NC Coronavirus: Maps, graphs and data

As cases of COVID-19, the illness associated with the new coronavirus, spread across North Carolina and the world, WRAL News is providing interactive maps, graphs and data to help explain the spread of this disease, now classified as a pandemic. Click here for the latest coronavirus coverage from WRAL's news archive.

NOTE: On Sept. 25, the N.C. Department of Health and Human Services began releasing data on both molecular (PCR) and antigen testing in North Carolina. WRAL added this data on Sept. 28, resulting in updates to several of the graphs and charts on the dashboard below. Read more about the corrections and compare the changes here.

New reported COVID-19 cases, deaths in NC

New laboratory confirmed cases and deaths are based on daily reporting from the N.C. Department of Health and Human Services via the agency's COVID-19 dashboard. The dashboard started publishing case counts on March 13 and death counts on March 26. Because these case and death numbers can lag slightly based on the time it takes labs to process tests and health officials to confirm cases, we're also calculating a seven-day rolling average to show the curve of cases. NOTE: This chart now includes cases and deaths identified through antigen testing, which DHHS began reporting on its dashboard on Sept. 25. Read more about the corrections and compare the changes here.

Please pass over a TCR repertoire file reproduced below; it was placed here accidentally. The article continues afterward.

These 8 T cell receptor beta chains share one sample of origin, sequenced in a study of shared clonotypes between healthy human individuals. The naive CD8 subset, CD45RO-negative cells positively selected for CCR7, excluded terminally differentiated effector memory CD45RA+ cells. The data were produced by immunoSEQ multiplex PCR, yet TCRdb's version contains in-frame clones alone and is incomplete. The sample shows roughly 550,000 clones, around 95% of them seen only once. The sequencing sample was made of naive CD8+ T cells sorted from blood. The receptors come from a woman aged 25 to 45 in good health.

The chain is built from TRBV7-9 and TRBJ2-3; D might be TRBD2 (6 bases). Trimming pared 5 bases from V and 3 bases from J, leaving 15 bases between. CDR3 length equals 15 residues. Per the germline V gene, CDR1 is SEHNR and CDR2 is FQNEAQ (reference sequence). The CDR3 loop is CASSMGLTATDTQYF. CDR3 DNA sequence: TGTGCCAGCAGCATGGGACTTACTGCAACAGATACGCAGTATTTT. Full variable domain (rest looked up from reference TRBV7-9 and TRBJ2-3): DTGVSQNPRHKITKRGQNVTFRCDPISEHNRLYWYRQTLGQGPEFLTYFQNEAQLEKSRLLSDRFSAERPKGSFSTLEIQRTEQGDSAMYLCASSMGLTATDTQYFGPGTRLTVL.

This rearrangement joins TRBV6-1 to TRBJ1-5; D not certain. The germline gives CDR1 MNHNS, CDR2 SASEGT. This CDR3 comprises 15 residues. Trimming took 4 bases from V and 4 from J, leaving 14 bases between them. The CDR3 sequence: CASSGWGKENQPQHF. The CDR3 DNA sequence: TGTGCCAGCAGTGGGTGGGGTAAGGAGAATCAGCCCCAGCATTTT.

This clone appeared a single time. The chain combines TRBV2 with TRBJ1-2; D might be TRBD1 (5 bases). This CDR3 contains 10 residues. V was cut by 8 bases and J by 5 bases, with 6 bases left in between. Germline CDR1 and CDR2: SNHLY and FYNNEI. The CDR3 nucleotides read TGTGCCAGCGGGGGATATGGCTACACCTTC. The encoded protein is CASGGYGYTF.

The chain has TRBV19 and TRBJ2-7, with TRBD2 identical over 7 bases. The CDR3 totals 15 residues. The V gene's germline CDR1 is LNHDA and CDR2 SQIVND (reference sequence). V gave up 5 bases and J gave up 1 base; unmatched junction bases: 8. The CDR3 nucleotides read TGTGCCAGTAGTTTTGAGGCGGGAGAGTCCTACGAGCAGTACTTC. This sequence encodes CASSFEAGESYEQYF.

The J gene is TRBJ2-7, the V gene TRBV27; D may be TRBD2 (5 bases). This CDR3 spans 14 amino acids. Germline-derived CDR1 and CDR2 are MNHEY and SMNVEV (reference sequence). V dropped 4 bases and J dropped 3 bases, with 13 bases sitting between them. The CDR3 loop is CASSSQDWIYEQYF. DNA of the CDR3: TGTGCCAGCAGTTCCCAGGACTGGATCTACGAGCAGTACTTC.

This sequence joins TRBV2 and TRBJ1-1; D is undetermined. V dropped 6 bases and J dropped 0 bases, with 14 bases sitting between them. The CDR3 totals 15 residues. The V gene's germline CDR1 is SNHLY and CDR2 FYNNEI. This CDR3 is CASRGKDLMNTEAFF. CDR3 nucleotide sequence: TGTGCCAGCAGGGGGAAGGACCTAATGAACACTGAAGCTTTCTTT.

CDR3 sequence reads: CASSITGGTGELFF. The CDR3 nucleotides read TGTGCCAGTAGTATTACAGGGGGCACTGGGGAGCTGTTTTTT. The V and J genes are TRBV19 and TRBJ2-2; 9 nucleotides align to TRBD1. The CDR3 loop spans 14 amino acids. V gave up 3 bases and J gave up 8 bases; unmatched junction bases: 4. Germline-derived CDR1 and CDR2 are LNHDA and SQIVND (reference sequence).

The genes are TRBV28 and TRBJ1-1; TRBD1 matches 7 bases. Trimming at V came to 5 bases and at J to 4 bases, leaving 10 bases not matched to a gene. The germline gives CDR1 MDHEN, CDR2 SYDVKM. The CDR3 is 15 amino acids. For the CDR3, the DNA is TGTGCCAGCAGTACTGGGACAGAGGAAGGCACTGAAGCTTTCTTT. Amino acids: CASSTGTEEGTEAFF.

Source: N.C. DHHS
Graphic:
Tyler Dukes, WRAL

New COVID-19 cases by county

The curves below, showing a 7-day rolling average of reported new cases in each county, use data collected from state health officials by Johns Hopkins University's Coronavirus Resource Center. The counties are sorted by the largest total of lab-confirmed COVID-19 cases, and the top-20 counties are shown by default. Vertical axes are scaled by default based on the largest number of new cases. Select the variable axis setting to scale each county's cases individually to see their respective spikes. Enter a county below to highlight it for comparison. NOTE: Starting on Sept. 25, the Johns Hopkins data began including cases identified through antigen testing reported by DHHS. The addition of these cases appears as a sharp spike in some counties.

Source: Johns Hopkins CSSE
Graphic: Tyler Dukes, WRAL // Get the data

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COVID-19 testing trends in NC

The N.C. Department of Health and Human Services started releasing the total number of patients tested for COVID-19 on March 18. DHHS doesn't publish raw numbers detailing daily negative and positive tests from labs reporting both of these figures - just percentages. So WRAL is calculating the percentage of positive tests here on a rolling average based on the last seven days of reported new cases divided by the number of reported new tests. NOTE: Positivity calculations, new tests and cumulative tests in this chart now include tests identified through antigen testing, which DHHS began reporting on its dashboard on Sept. 25. Read more about the corrections and compare the changes here.

Source: N.C. DHHS
Graphic:
Tyler Dukes, WRAL

Reported COVID-19 hospitalizations in NC